A Different Picture
John Steinbeck wrote in his novel The Winter of Our Discontent, “You know how advice is – you only want it if it agrees with what you wanted to do anyways.”
The irony of Steinbeck’s words strikes at the heart of what you refer to in your editorial. Most people are of the mistaken belief that the Village is getting a John Steinbeck Memorial Park in return for all the approvals and variances it granted on the townhouse development at 2 West Water Street. The details provide a different picture and worrisome as those who attempted to express their concerns did not as public comment periods had been closed for months, even as material changes were still being placed into the public record for the first time as recently as the Harbor Committee’s meeting on April 8. All of which makes Mr. Steinbeck’s words all the more poignant when viewed in the context of what the Village got in the deal and what it gave up.
The Village got about an acre of land costing $10.5 million (funds received from the Community Preservation Fund which consists of real estate transfer taxes previously paid but not used), avoidance of commercial development of the property it is buying and removal of some eyesore buildings. As you address, funding for development of the actual park was not part of the deal.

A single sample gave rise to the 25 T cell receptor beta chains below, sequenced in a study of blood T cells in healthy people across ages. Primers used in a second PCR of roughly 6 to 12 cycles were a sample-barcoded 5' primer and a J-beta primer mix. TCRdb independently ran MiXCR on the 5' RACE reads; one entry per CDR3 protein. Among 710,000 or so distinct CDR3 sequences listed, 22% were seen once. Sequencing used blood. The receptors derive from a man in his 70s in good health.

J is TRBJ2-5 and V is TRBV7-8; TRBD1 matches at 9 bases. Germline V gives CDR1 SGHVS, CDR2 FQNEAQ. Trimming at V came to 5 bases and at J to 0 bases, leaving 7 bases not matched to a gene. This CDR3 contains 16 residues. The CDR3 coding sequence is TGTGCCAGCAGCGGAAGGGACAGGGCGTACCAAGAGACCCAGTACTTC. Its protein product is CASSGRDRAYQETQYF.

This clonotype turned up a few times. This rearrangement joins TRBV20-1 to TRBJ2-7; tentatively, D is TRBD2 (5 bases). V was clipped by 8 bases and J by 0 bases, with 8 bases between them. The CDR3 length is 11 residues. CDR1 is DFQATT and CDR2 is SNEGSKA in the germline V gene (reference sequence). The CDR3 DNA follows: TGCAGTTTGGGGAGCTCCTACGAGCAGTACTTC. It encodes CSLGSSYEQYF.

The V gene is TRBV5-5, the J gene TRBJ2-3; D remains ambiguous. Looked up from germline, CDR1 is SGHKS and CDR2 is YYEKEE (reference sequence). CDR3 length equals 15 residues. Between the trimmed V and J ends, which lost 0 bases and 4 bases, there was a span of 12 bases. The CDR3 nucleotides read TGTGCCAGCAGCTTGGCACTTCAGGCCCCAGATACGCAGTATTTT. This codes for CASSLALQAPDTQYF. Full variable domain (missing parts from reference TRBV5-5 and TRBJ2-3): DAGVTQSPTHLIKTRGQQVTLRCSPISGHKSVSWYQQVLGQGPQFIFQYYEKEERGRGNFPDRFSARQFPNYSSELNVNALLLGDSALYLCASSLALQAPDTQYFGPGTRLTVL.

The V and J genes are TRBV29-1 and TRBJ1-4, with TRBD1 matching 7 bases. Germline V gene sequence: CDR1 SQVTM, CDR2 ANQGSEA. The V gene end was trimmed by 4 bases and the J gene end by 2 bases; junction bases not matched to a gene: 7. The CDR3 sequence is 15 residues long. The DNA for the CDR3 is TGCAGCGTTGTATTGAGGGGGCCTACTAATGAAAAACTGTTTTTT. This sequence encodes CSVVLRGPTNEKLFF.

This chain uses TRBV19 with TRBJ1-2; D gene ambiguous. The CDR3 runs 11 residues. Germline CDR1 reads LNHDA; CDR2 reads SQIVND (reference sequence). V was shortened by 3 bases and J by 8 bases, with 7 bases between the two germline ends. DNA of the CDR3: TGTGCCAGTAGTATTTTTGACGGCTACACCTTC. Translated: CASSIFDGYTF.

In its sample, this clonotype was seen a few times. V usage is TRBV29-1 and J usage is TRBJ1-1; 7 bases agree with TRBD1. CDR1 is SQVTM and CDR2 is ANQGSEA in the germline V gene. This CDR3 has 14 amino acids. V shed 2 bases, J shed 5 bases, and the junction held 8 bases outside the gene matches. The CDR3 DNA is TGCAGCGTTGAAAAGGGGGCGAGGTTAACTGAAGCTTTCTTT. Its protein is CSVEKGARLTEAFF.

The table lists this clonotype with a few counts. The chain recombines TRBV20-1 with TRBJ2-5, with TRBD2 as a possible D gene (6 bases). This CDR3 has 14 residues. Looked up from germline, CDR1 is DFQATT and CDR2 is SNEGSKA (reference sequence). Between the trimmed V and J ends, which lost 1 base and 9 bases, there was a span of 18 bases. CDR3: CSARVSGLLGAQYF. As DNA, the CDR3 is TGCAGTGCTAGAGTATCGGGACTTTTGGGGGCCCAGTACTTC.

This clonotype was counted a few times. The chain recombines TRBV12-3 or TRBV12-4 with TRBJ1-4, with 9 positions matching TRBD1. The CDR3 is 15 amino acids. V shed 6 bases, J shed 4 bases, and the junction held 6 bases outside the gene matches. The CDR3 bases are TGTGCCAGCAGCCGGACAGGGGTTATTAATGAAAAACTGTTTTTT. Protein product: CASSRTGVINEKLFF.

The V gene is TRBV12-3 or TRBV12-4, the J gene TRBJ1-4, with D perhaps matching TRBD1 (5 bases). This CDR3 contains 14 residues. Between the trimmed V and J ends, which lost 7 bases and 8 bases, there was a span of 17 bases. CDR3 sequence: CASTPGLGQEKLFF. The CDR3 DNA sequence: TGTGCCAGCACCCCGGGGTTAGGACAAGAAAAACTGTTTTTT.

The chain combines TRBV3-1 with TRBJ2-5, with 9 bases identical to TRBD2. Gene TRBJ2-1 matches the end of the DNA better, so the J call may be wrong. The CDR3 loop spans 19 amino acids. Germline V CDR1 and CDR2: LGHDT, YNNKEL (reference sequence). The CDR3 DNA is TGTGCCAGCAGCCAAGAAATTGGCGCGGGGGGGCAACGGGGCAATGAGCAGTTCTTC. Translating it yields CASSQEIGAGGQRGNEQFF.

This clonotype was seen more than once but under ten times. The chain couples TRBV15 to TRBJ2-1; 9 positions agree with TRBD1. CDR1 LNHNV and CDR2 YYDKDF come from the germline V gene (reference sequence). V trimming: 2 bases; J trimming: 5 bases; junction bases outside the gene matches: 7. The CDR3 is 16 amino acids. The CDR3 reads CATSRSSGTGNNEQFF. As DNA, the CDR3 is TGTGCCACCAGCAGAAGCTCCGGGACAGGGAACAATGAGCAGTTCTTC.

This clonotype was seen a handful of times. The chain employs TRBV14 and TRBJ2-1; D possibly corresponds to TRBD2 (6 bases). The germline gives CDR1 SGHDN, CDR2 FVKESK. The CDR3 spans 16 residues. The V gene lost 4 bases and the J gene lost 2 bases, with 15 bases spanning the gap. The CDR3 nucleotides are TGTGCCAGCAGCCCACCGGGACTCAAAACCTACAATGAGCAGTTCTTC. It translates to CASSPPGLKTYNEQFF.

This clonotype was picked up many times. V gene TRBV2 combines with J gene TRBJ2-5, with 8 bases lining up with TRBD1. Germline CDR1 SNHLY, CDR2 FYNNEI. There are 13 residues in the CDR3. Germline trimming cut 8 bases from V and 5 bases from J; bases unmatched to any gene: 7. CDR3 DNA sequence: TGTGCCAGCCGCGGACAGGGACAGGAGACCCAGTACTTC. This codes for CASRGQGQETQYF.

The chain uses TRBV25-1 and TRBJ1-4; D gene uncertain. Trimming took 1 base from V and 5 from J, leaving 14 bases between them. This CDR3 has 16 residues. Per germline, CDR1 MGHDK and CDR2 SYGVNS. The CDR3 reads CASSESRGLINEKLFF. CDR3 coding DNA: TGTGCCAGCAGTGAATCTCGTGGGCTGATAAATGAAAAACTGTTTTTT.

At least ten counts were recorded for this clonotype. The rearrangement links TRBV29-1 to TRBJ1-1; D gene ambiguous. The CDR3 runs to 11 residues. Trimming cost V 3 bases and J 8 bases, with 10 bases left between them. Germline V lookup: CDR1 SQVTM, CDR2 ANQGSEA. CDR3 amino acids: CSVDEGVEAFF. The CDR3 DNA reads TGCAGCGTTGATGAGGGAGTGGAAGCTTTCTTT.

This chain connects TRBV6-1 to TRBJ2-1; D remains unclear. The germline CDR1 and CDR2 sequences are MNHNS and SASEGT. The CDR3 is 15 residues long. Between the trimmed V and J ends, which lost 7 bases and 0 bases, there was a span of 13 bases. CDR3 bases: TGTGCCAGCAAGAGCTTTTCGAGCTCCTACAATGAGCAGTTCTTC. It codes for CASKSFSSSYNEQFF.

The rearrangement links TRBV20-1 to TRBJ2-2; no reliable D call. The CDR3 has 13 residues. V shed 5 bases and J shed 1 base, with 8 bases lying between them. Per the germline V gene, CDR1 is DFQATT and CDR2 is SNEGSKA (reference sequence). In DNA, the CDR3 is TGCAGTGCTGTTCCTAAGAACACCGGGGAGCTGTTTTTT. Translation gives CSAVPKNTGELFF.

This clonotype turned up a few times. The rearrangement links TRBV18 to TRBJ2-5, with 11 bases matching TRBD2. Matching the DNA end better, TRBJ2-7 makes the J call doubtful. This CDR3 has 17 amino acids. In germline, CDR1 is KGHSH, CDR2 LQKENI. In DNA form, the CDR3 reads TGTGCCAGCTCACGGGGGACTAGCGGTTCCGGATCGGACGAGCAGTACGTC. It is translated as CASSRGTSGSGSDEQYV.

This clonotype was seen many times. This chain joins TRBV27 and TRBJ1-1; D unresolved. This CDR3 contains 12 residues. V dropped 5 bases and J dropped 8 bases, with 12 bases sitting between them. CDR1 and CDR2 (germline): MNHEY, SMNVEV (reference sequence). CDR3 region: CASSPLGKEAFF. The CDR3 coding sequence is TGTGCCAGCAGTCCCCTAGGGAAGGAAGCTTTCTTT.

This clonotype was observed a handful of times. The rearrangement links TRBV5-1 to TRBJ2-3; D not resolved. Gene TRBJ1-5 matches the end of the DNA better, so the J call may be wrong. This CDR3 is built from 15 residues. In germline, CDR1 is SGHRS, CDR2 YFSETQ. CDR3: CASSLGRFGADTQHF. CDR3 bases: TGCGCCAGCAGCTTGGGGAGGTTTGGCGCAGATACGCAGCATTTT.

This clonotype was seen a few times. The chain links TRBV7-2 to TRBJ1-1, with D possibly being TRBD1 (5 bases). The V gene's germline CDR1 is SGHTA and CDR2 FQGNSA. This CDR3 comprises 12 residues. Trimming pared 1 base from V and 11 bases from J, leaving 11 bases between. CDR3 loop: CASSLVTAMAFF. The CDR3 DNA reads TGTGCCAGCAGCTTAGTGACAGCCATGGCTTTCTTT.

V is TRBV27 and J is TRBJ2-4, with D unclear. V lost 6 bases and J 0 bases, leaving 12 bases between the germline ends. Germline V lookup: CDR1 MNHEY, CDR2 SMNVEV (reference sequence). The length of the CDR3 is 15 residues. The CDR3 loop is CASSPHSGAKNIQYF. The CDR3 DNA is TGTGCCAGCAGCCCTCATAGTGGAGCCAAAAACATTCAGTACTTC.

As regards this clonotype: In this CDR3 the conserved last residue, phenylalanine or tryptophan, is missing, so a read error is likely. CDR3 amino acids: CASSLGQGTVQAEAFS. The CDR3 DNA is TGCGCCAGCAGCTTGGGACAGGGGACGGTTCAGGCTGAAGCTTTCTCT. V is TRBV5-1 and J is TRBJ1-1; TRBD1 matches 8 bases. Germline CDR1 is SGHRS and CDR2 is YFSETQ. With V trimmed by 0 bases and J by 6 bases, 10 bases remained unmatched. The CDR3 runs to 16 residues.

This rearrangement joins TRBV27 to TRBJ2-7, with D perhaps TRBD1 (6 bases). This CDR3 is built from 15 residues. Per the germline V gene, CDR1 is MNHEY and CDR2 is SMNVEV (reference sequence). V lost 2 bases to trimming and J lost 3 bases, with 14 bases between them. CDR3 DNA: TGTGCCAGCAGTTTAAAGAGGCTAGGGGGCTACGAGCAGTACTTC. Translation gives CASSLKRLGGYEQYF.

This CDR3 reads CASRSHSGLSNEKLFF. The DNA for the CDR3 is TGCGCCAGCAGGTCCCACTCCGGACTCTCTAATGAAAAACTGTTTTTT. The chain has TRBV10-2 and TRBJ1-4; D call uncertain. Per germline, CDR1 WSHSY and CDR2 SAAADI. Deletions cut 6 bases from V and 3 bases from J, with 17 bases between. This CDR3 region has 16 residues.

The Village gave up more than 1/3 of an acre of Sag Harbor Cove to be used for a private dock with 6 boat slips. As context, the Village’s A dock on West Water Street covers half as much water surface area and harbors 22 boats. This approval was granted without discernible discussion on public waterway usage rights of a public body of water or its adverse impact to a navigation channel and public safety. Shoreline environmental or ecological impacts were not evaluated to address the adverse impact of blanketing in darkness this large an area of shallow water and home to spawning bluefish, minnow and horseshoe crab or the installation of a bulkhead that will erode the very shoreline of the purchased property.